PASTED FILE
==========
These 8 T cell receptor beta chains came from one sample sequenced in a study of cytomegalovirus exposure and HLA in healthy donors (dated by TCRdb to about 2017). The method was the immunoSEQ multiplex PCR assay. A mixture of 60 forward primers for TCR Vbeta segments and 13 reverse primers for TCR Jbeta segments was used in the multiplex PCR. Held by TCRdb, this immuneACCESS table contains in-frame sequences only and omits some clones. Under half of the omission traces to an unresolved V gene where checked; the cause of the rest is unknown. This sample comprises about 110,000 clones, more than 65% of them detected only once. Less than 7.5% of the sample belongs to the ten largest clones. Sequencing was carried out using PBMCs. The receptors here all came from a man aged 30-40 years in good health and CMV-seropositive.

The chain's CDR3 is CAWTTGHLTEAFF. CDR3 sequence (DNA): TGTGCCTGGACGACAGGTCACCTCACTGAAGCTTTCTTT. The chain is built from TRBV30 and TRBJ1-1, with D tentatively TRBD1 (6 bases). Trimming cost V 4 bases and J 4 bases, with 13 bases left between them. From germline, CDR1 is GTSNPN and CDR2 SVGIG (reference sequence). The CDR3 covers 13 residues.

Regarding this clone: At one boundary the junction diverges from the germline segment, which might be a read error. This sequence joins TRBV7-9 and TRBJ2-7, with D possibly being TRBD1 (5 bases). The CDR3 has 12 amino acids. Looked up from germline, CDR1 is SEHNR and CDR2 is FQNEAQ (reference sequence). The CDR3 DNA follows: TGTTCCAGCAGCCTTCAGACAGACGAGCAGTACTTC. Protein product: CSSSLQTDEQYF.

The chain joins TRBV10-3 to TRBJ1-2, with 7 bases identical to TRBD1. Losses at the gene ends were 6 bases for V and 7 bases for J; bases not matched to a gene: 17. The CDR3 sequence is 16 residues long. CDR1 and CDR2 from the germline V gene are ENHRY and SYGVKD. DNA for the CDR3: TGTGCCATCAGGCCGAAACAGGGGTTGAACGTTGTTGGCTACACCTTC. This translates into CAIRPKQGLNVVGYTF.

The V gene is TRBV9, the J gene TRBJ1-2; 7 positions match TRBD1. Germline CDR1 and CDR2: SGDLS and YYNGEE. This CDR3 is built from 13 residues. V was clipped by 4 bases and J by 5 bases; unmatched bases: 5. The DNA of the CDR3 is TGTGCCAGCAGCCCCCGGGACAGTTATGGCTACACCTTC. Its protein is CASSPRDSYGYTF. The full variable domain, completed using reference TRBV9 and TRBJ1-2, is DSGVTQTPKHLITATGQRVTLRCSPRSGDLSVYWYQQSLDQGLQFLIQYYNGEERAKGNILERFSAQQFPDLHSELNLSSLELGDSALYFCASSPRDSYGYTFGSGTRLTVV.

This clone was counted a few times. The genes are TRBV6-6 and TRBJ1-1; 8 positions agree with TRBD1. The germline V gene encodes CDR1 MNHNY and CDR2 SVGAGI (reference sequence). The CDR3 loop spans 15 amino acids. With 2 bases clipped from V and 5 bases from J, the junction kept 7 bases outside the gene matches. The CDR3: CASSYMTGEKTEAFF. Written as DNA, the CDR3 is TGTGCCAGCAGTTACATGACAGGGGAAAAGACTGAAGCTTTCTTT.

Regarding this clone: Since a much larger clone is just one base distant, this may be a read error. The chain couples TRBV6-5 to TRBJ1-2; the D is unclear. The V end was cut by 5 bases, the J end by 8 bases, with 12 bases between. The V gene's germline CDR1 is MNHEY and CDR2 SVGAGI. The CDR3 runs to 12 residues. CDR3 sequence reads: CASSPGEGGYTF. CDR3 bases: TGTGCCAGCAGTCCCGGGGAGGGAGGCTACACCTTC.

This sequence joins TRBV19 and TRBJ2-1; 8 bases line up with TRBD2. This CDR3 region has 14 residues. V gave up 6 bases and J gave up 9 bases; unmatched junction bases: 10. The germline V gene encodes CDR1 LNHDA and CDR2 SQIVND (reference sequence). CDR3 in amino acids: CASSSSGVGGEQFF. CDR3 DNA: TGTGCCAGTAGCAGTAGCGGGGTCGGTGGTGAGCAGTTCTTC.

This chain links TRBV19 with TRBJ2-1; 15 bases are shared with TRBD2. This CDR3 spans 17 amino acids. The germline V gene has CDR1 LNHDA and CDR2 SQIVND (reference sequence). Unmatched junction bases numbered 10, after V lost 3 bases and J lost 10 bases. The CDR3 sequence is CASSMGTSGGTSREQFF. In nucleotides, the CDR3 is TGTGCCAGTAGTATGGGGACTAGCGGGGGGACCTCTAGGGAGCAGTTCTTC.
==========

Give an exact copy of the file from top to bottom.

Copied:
These 8 T cell receptor beta chains came from one sample sequenced in a study of cytomegalovirus exposure and HLA in healthy donors (dated by TCRdb to about 2017). The method was the immunoSEQ multiplex PCR assay. A mixture of 60 forward primers for TCR Vbeta segments and 13 reverse primers for TCR Jbeta segments was used in the multiplex PCR. Held by TCRdb, this immuneACCESS table contains in-frame sequences only and omits some clones. Under half of the omission traces to an unresolved V gene where checked; the cause of the rest is unknown. This sample comprises about 110,000 clones, more than 65% of them detected only once. Less than 7.5% of the sample belongs to the ten largest clones. Sequencing was carried out using PBMCs. The receptors here all came from a man aged 30-40 years in good health and CMV-seropositive.

The chain's CDR3 is CAWTTGHLTEAFF. CDR3 sequence (DNA): TGTGCCTGGACGACAGGTCACCTCACTGAAGCTTTCTTT. The chain is built from TRBV30 and TRBJ1-1, with D tentatively TRBD1 (6 bases). Trimming cost V 4 bases and J 4 bases, with 13 bases left between them. From germline, CDR1 is GTSNPN and CDR2 SVGIG (reference sequence). The CDR3 covers 13 residues.

Regarding this clone: At one boundary the junction diverges from the germline segment, which might be a read error. This sequence joins TRBV7-9 and TRBJ2-7, with D possibly being TRBD1 (5 bases). The CDR3 has 12 amino acids. Looked up from germline, CDR1 is SEHNR and CDR2 is FQNEAQ (reference sequence). The CDR3 DNA follows: TGTTCCAGCAGCCTTCAGACAGACGAGCAGTACTTC. Protein product: CSSSLQTDEQYF.

The chain joins TRBV10-3 to TRBJ1-2, with 7 bases identical to TRBD1. Losses at the gene ends were 6 bases for V and 7 bases for J; bases not matched to a gene: 17. The CDR3 sequence is 16 residues long. CDR1 and CDR2 from the germline V gene are ENHRY and SYGVKD. DNA for the CDR3: TGTGCCATCAGGCCGAAACAGGGGTTGAACGTTGTTGGCTACACCTTC. This translates into CAIRPKQGLNVVGYTF.

The V gene is TRBV9, the J gene TRBJ1-2; 7 positions match TRBD1. Germline CDR1 and CDR2: SGDLS and YYNGEE. This CDR3 is built from 13 residues. V was clipped by 4 bases and J by 5 bases; unmatched bases: 5. The DNA of the CDR3 is TGTGCCAGCAGCCCCCGGGACAGTTATGGCTACACCTTC. Its protein is CASSPRDSYGYTF. The full variable domain, completed using reference TRBV9 and TRBJ1-2, is DSGVTQTPKHLITATGQRVTLRCSPRSGDLSVYWYQQSLDQGLQFLIQYYNGEERAKGNILERFSAQQFPDLHSELNLSSLELGDSALYFCASSPRDSYGYTFGSGTRLTVV.

This clone was counted a few times. The genes are TRBV6-6 and TRBJ1-1; 8 positions agree with TRBD1. The germline V gene encodes CDR1 MNHNY and CDR2 SVGAGI (reference sequence). The CDR3 loop spans 15 amino acids. With 2 bases clipped from V and 5 bases from J, the junction kept 7 bases outside the gene matches. The CDR3: CASSYMTGEKTEAFF. Written as DNA, the CDR3 is TGTGCCAGCAGTTACATGACAGGGGAAAAGACTGAAGCTTTCTTT.

Regarding this clone: Since a much larger clone is just one base distant, this may be a read error. The chain couples TRBV6-5 to TRBJ1-2; the D is unclear. The V end was cut by 5 bases, the J end by 8 bases, with 12 bases between. The V gene's germline CDR1 is MNHEY and CDR2 SVGAGI. The CDR3 runs to 12 residues. CDR3 sequence reads: CASSPGEGGYTF. CDR3 bases: TGTGCCAGCAGTCCCGGGGAGGGAGGCTACACCTTC.

This sequence joins TRBV19 and TRBJ2-1; 8 bases line up with TRBD2. This CDR3 region has 14 residues. V gave up 6 bases and J gave up 9 bases; unmatched junction bases: 10. The germline V gene encodes CDR1 LNHDA and CDR2 SQIVND (reference sequence). CDR3 in amino acids: CASSSSGVGGEQFF. CDR3 DNA: TGTGCCAGTAGCAGTAGCGGGGTCGGTGGTGAGCAGTTCTTC.

This chain links TRBV19 with TRBJ2-1; 15 bases are shared with TRBD2. This CDR3 spans 17 amino acids. The germline V gene has CDR1 LNHDA and CDR2 SQIVND (reference sequence). Unmatched junction bases numbered 10, after V lost 3 bases and J lost 10 bases. The CDR3 sequence is CASSMGTSGGTSREQFF. In nucleotides, the CDR3 is TGTGCCAGTAGTATGGGGACTAGCGGGGGGACCTCTAGGGAGCAGTTCTTC.